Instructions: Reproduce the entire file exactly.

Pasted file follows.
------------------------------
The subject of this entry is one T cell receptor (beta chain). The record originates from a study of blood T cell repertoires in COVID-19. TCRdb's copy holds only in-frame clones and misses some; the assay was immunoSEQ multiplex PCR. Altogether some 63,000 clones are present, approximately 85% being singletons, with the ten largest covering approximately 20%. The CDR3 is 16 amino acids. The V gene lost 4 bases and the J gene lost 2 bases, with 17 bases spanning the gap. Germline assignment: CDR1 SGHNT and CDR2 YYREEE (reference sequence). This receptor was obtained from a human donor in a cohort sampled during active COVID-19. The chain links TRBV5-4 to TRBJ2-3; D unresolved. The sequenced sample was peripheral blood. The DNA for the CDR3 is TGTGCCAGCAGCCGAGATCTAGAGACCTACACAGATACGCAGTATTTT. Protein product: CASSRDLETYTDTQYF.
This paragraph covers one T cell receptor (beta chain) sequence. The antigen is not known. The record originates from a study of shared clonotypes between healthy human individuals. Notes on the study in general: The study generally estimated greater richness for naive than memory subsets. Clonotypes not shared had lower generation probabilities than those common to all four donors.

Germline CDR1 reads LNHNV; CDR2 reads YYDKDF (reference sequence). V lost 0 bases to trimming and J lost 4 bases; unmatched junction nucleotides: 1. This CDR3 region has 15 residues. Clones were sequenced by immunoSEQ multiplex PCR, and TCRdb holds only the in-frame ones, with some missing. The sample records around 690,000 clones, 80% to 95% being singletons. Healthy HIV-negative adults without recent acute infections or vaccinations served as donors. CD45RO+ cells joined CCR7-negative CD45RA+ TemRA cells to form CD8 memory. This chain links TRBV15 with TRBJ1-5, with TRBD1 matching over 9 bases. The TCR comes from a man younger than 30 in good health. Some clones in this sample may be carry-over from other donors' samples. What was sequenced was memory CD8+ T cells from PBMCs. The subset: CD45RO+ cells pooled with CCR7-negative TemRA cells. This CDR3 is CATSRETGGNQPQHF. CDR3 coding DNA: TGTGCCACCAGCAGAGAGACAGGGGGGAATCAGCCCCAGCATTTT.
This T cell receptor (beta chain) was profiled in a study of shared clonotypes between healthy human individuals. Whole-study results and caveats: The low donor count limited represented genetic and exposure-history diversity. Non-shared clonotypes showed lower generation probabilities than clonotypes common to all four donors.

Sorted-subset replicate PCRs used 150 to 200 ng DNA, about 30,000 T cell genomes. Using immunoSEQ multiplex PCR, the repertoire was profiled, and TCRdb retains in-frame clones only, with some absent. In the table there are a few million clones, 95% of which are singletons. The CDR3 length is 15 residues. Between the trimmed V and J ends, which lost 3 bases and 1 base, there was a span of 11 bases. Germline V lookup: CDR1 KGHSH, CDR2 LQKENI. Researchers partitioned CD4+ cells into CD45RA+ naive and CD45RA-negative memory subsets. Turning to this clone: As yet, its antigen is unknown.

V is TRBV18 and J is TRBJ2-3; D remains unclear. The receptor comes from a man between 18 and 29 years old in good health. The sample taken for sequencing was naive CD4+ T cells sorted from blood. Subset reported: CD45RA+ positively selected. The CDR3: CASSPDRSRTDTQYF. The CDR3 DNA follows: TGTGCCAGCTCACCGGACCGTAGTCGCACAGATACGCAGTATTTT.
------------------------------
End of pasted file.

The subject of this entry is one T cell receptor (beta chain). The record originates from a study of blood T cell repertoires in COVID-19. TCRdb's copy holds only in-frame clones and misses some; the assay was immunoSEQ multiplex PCR. Altogether some 63,000 clones are present, approximately 85% being singletons, with the ten largest covering approximately 20%. The CDR3 is 16 amino acids. The V gene lost 4 bases and the J gene lost 2 bases, with 17 bases spanning the gap. Germline assignment: CDR1 SGHNT and CDR2 YYREEE (reference sequence). This receptor was obtained from a human donor in a cohort sampled during active COVID-19. The chain links TRBV5-4 to TRBJ2-3; D unresolved. The sequenced sample was peripheral blood. The DNA for the CDR3 is TGTGCCAGCAGCCGAGATCTAGAGACCTACACAGATACGCAGTATTTT. Protein product: CASSRDLETYTDTQYF.
This paragraph covers one T cell receptor (beta chain) sequence. The antigen is not known. The record originates from a study of shared clonotypes between healthy human individuals. Notes on the study in general: The study generally estimated greater richness for naive than memory subsets. Clonotypes not shared had lower generation probabilities than those common to all four donors.

Germline CDR1 reads LNHNV; CDR2 reads YYDKDF (reference sequence). V lost 0 bases to trimming and J lost 4 bases; unmatched junction nucleotides: 1. This CDR3 region has 15 residues. Clones were sequenced by immunoSEQ multiplex PCR, and TCRdb holds only the in-frame ones, with some missing. The sample records around 690,000 clones, 80% to 95% being singletons. Healthy HIV-negative adults without recent acute infections or vaccinations served as donors. CD45RO+ cells joined CCR7-negative CD45RA+ TemRA cells to form CD8 memory. This chain links TRBV15 with TRBJ1-5, with TRBD1 matching over 9 bases. The TCR comes from a man younger than 30 in good health. Some clones in this sample may be carry-over from other donors' samples. What was sequenced was memory CD8+ T cells from PBMCs. The subset: CD45RO+ cells pooled with CCR7-negative TemRA cells. This CDR3 is CATSRETGGNQPQHF. CDR3 coding DNA: TGTGCCACCAGCAGAGAGACAGGGGGGAATCAGCCCCAGCATTTT.
This T cell receptor (beta chain) was profiled in a study of shared clonotypes between healthy human individuals. Whole-study results and caveats: The low donor count limited represented genetic and exposure-history diversity. Non-shared clonotypes showed lower generation probabilities than clonotypes common to all four donors.

Sorted-subset replicate PCRs used 150 to 200 ng DNA, about 30,000 T cell genomes. Using immunoSEQ multiplex PCR, the repertoire was profiled, and TCRdb retains in-frame clones only, with some absent. In the table there are a few million clones, 95% of which are singletons. The CDR3 length is 15 residues. Between the trimmed V and J ends, which lost 3 bases and 1 base, there was a span of 11 bases. Germline V lookup: CDR1 KGHSH, CDR2 LQKENI. Researchers partitioned CD4+ cells into CD45RA+ naive and CD45RA-negative memory subsets. Turning to this clone: As yet, its antigen is unknown.

V is TRBV18 and J is TRBJ2-3; D remains unclear. The receptor comes from a man between 18 and 29 years old in good health. The sample taken for sequencing was naive CD4+ T cells sorted from blood. Subset reported: CD45RA+ positively selected. The CDR3: CASSPDRSRTDTQYF. The CDR3 DNA follows: TGTGCCAGCTCACCGGACCGTAGTCGCACAGATACGCAGTATTTT.